‘When I use a word,’ Humpty Dumpty said, in rather a scornful tone, ‘it means just what I choose it to mean — neither more nor less.’

    In English you can use any word in any order you like, if you can’t find the exact word you want you can just make a new one.
    This is the reason English is the most widely spoken language.

    The program language designer specifies exactly what action each word in that language triggers and the syntax (constructs) of the allowable statements that those words comprise.
    He/She can use any set of symbols to form ‘words’ and any order of ‘words’ to form statements, there is a companion manual that describes these.
    No deviation from the specified words or syntax is allowed.

    This is more akin to foreign languages where the language (words/syntax) is mostly fixed.

    “The boy, he done good’ means exactly the same thing as ‘That boy performed well”, both forms are acceptable as in both cases the listener understands the speakers meaning.

    I’m not interested in a programmers understanding of the vagaries of spoken or written English, I want to see a demonstration of logical and analytical skilz.

  44. I went to Bash Street Comp in South London in the 1970s/80

    I actually went to the genuine Bash Street School, just across the road from the then DC Thomson offices.

    Like others above, our Latin teachers spent the 2nd term of 1st Form teaching us formal grammar (some of use had been taught the basics before). 1st term had been spent with an introduction to Classics in English translation.

  45. SJW, “It’s not a spelling error, the writer wrote “of” and meant “of”. As you say, they are using “of” as an auxiliary verb.

    …the usage is meaningless.
    But it isn’t. We all understand the meaning perfectly.”

    But what about beauty?

  46. “the 2nd term of 1st Form”: I eventually learned what the English mean by “Form”. Then the bastards stopped using it.

    I never did learn what “The Remove” was.

  47. “revulsion from the barbaric English pronunciation of Latin.”

    Christ, yes. At least roll the fucking ‘r’s you silly twats!

  48. Bloke in Costa Rica

    At prep school from 1978–1983, we were rigorously drilled in parts of speech, tenses, moods, voices etc.. Then came figures of speech (wish I still had that list; it had all the favourites like litotes, zeugma, synecdoche, hysteron proteron and all that jazz), style and rhetoric. It was assumed that anything we wrote would be outright barbarous if we didn’t have the bones of the language at our disposal. We also received the standard grammatical instruction in Latin and French.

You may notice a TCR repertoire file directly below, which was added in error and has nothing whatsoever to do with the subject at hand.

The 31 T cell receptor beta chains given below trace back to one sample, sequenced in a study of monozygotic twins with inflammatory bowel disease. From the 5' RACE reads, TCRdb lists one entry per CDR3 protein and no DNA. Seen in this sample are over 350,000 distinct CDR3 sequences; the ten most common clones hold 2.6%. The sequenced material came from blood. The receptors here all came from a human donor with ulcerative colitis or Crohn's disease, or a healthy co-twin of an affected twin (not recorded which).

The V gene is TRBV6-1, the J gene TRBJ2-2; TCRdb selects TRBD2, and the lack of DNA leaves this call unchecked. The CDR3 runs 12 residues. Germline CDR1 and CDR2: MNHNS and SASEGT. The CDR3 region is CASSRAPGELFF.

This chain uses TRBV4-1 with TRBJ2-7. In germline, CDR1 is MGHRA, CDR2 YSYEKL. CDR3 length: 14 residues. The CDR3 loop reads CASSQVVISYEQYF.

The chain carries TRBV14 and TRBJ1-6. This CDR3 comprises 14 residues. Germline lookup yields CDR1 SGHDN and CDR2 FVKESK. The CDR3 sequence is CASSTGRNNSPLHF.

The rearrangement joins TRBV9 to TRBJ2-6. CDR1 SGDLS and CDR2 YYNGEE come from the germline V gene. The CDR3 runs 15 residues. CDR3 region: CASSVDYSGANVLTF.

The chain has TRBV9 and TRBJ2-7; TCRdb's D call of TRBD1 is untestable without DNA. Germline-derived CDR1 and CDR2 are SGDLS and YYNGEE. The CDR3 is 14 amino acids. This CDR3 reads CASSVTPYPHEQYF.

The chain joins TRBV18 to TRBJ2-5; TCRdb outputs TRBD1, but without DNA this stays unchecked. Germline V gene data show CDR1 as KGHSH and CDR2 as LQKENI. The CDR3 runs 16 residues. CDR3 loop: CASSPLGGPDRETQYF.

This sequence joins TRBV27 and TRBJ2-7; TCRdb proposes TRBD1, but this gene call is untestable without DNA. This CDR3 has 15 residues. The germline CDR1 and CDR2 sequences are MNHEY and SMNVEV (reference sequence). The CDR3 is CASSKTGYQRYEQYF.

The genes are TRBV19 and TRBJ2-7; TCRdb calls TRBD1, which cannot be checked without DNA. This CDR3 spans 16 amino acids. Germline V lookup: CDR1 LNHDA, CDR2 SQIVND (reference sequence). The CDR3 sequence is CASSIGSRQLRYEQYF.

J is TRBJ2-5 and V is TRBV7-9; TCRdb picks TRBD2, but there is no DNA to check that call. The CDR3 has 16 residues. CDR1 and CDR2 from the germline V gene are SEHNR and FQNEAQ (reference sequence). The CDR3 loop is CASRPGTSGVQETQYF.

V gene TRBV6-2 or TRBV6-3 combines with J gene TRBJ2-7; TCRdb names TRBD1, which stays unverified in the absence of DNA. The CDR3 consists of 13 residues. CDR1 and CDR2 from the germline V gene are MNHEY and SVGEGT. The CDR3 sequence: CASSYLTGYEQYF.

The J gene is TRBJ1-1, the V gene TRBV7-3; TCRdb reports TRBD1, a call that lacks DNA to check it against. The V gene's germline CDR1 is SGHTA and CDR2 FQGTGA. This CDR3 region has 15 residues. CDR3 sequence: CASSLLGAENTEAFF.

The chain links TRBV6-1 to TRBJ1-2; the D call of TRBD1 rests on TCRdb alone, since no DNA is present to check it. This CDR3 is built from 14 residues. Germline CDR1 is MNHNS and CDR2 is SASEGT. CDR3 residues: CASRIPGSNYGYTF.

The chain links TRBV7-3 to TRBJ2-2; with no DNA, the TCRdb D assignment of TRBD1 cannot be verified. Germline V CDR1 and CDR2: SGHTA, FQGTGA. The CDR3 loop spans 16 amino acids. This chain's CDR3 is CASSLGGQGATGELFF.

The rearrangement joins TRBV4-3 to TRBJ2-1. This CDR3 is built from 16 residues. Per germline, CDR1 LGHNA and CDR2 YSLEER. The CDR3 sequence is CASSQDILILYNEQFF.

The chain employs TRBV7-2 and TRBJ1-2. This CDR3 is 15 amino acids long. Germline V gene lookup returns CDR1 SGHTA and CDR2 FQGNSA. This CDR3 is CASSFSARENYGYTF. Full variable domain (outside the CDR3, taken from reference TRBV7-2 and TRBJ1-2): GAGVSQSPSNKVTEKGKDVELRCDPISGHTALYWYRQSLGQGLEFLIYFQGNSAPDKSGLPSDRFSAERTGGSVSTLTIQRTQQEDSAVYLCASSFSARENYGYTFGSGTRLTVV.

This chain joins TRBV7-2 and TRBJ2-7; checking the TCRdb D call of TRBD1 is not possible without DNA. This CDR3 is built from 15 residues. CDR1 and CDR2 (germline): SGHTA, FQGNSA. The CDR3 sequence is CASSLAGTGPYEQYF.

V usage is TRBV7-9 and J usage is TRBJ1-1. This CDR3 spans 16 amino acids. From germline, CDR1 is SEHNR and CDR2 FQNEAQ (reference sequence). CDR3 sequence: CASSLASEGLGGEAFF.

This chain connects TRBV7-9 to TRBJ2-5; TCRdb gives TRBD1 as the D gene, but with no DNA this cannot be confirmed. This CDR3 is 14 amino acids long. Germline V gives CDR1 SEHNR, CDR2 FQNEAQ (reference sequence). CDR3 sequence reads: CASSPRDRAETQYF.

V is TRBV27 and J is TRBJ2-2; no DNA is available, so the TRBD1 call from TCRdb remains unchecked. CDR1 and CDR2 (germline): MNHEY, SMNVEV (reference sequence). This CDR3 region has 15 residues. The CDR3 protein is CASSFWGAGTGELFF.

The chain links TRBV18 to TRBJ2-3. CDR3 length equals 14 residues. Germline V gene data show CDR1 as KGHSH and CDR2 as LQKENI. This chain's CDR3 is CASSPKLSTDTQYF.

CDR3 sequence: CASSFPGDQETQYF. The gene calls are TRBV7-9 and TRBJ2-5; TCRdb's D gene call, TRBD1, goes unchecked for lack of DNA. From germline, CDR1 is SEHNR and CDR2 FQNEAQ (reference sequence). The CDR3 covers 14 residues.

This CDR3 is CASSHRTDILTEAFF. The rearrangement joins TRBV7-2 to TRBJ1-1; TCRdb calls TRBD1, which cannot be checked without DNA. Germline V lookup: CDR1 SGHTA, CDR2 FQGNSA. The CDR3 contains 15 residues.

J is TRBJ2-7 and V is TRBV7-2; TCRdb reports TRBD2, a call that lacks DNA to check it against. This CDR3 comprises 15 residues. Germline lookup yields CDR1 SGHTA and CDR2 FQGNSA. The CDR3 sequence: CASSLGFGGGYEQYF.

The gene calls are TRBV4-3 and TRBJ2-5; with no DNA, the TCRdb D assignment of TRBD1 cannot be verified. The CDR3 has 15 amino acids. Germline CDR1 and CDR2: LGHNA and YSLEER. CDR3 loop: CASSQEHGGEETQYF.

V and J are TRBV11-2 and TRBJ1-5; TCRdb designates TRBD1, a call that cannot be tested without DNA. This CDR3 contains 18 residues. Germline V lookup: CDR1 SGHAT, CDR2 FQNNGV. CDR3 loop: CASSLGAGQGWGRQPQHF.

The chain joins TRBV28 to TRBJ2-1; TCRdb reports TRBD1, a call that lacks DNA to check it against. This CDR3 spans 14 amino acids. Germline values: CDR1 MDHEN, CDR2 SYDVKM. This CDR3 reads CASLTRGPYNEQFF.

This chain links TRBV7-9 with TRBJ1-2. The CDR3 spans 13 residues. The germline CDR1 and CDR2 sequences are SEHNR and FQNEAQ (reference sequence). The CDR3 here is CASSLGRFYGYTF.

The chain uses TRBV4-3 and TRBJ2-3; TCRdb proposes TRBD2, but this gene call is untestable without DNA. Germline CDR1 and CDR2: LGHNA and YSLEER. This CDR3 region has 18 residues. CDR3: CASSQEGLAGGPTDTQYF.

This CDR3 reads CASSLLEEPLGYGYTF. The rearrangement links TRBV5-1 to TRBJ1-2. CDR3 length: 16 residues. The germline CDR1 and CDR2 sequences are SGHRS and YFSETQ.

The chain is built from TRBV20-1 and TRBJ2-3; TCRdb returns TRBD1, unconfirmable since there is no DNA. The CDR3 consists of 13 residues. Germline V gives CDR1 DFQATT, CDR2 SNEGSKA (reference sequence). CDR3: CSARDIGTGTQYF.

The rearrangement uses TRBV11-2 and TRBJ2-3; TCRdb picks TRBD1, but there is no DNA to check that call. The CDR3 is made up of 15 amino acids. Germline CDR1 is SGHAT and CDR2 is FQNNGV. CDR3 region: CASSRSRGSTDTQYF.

Thank God.

    I’m now very fluent—near-bilingual—in Spanish. My French is tolerable (30 years ago it was excellent). German is rusty. I have a smattering of Italian, Dutch and Norwegian. But I learn fast. A great deal of the facility which I have with language acquisition derives from those early English grammar lessons. It gives you a point of reference and, above all, it allows you to refer to the correct terms when you are asking a native speaker how to say something (without which you will not learn). Of course just as with English, speakers of a foreign language may not know the formal grammatical terms either, so it only goes so far. But if you can pick out common modules from a language then your ability to say complex things is vastly increased. For example, the module “conditional perfect + imperfect + pluperfect subjunctive” has pretty much a one-to-one correspondence between English and Spanish. Learn that, and suddenly you can say, “if I’d known you were coming, I’d’ve baked a cake”. You can form counterfactuals. And so it goes on.

  49. Bis Vowel sounds. There are 5 in Spanish, aeiou, plus I forget how many diphthongs, ei, ie ue, un, against about 50 in English.

  50. Diogenes: All you guys who think that Latin grammar maps onto English. Be happy in your delusions.

    I’m not convinced that anyone does believe that from what I’ve read here.

    For my own part, I do believe that time spent learning Latin declensions and conjugations do provide a useful rubric for children that have not had any other grammatical training.

    BiCR’s experience of prep school is akin to mine and it’s misguided to think that languages can be absorbed or assimilated similarly to one’s native tongue – unless one has the benefit of having more than one language from the cradle.

  51. I will avail myself of this opportunity to tell a favorite joke.

    Two New Yorkers walking down the block are approached by a man who addresses them in French. The New Yorkers shake their heads. The man switches to German. Same response. Then to Russian. Same response. The man walks away in disgust.

    One New Yorker turns to the other and says, “Did you ever think of learning another language?”

    The other says, “Why? He knew three languages, and it didn’t help him….”